When a married couple chooses to divorce, there are a number of important considerations that will be determined by the parties or the court. When there are minor children from the marriage, there are additional determinations that must be made, including a parenting plan. In Gentry v. Gentry, the Court of Appeals of Tennessee examined the state’s laws with regards to parenting plans and held that a court had no authority to determine that a parenting plan was temporary.
In the case, the parties were a married couple who divorced in late 2010. The mother was named as the primary residential parent of the parties’ child, while the father was granted co-parenting time. The father was also required to pay child support in accordance with the divorce decree. The divorce decree stated that the parties would revisit the matter of custody in one year’s time in order to determine whether the father should be given additional co-parenting time.
After one year, the parties attended a hearing on the matter. At the conclusion of the hearing, the court entered an order including a permanent parenting plan. The order also sustained the mother’s role as primary residential parent but adjusted the father’s support payments. Again, the court’s order provided that the matter would be reviewed after one year.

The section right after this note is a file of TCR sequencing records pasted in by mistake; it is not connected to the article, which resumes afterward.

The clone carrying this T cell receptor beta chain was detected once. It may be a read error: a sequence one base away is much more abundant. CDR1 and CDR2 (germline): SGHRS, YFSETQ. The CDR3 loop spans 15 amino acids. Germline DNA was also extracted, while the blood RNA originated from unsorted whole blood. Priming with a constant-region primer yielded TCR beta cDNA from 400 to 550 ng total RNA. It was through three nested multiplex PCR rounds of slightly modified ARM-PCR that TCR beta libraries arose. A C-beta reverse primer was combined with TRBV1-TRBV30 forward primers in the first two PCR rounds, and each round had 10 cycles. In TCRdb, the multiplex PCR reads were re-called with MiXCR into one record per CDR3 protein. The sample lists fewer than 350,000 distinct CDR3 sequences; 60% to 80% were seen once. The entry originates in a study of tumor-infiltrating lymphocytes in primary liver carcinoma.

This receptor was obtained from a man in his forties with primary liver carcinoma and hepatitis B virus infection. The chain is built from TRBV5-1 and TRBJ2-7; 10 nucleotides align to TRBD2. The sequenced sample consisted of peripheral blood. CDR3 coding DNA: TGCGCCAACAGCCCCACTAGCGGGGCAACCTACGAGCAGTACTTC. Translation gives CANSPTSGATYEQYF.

The next year, the father petitioned the court to modify the parenting plan in order to allow him more co-parenting time. The court recognized that it had utilized a document entitled “Permanent Parenting Plan,” but that it was in fact a temporary plan because the court directed a review of the matter after a period of one year. The court corrected the terminology contained in its order as such. The mother then appealed.
The appeals court began its analysis with the Tennessee statute regarding parenting plans. The law, in pertinent part, states that upon any divorce action, the court shall incorporate a permanent parenting plan in the decree. The Court of Appeals noted the legislature’s use of the word “shall” and recognized well-established case law that requires a permanent parenting plan. Thus, the appeals court held, it was erroneous for the lower court to modify the parenting plan at issue in an attempt to classify it as temporary.
Under Tennessee law, a parenting plan may be modified by showing a material change of circumstances affecting the best interest of the child. It is not necessary to show that there is a risk of harm to the child. Instead, a material change of circumstances can occur upon significant changes in the child’s needs, changes in a parent’s living or working conditions, or the failure to adhere to the existing parenting plan. The appeals court noted that the lower court had not considered the factors listed in the applicable Tennessee statute. As such, the Court of Appeals reversed the trial court’s judgment and remanded the case to be determined in accordance with the appropriate factors.
If you or someone you know has encountered challenges with respect to a parenting plan, parenting time, custody or visitation, contact the family law attorneys at Martin Heller Potempa & Sheppard. Our caring and compassionate legal team will listen to your concerns and stand up for your parental rights. For an initial consultation, contact us online or call (615) 800-7096.
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